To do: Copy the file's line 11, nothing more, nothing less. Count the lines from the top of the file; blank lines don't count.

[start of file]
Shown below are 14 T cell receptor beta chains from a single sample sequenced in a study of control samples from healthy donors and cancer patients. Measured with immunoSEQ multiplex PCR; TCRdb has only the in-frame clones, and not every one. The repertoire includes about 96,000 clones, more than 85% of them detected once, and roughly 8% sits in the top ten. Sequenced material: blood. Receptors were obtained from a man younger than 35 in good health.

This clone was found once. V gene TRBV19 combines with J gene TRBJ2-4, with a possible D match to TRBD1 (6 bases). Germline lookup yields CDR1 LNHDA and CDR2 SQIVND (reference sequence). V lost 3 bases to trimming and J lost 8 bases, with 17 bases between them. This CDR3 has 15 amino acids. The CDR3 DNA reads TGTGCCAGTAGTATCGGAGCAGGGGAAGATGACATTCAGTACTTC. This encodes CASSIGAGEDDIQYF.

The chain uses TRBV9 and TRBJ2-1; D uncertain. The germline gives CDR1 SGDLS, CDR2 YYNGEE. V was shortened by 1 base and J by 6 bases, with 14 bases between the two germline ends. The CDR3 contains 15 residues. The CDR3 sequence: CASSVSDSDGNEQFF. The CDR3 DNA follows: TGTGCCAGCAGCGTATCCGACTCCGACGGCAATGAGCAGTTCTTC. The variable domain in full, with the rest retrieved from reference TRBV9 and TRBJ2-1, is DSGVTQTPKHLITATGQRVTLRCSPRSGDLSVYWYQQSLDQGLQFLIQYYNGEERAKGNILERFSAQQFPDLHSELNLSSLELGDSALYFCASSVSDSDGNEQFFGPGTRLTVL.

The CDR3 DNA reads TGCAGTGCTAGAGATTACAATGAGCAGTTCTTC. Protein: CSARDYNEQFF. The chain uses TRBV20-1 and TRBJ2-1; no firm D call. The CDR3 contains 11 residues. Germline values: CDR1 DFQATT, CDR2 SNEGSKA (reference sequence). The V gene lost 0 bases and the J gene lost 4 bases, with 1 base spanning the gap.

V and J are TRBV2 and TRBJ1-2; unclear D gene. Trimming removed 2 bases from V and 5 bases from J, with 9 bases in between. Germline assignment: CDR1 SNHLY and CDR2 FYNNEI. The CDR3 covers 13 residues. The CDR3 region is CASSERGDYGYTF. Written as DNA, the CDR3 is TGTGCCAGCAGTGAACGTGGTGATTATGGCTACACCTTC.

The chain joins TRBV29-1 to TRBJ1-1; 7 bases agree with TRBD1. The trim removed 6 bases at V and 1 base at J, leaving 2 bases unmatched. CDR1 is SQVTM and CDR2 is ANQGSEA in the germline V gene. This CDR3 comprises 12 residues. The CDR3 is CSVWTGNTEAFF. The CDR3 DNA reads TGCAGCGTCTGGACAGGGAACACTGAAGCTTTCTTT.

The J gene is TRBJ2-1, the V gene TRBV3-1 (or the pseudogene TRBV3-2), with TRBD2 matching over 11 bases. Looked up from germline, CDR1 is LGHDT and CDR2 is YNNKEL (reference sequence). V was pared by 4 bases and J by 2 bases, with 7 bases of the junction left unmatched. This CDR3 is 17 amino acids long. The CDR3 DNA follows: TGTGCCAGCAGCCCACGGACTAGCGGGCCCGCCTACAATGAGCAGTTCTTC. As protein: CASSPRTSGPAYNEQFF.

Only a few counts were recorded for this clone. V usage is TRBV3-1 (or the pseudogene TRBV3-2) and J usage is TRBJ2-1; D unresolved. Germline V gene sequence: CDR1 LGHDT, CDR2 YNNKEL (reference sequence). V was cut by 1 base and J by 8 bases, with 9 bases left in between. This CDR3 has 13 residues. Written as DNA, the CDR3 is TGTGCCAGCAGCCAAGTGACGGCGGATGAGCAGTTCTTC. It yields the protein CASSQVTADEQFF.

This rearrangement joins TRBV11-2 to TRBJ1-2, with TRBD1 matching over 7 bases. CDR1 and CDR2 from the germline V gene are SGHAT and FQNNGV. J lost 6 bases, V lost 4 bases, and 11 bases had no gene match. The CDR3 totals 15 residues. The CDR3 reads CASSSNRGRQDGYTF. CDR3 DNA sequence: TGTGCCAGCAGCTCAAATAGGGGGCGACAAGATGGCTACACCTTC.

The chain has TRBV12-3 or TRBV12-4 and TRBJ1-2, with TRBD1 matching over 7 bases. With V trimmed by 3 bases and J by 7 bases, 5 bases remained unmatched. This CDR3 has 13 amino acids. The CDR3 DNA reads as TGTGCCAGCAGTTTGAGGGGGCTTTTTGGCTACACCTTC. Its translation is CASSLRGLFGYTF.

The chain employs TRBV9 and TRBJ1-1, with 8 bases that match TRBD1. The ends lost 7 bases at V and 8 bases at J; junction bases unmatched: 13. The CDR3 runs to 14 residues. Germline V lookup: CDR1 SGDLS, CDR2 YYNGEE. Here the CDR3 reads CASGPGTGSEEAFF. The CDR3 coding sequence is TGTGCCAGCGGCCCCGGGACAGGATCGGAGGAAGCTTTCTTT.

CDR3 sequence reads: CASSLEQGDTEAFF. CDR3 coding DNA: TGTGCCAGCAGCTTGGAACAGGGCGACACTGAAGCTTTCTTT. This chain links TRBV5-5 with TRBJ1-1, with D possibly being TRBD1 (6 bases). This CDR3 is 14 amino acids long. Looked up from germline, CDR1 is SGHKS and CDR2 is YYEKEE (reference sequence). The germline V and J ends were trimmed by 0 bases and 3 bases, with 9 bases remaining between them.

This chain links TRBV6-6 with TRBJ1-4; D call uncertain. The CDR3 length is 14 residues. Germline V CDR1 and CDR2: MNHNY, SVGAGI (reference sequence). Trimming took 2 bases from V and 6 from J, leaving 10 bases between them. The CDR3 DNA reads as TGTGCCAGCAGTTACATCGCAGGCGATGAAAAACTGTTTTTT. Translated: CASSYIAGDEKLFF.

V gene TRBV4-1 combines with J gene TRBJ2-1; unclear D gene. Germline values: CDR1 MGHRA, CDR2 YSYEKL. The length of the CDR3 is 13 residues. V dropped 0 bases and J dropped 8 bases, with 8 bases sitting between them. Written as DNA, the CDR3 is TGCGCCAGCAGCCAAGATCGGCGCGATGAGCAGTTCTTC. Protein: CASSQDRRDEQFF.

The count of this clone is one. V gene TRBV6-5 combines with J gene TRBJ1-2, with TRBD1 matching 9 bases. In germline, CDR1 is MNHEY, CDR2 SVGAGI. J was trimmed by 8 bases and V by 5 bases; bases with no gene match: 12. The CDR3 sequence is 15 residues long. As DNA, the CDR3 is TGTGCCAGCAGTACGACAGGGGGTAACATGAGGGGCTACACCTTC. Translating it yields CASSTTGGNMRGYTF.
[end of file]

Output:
The chain employs TRBV9 and TRBJ1-1, with 8 bases that match TRBD1. The ends lost 7 bases at V and 8 bases at J; junction bases unmatched: 13. The CDR3 runs to 14 residues. Germline V lookup: CDR1 SGDLS, CDR2 YYNGEE. Here the CDR3 reads CASGPGTGSEEAFF. The CDR3 coding sequence is TGTGCCAGCGGCCCCGGGACAGGATCGGAGGAAGCTTTCTTT.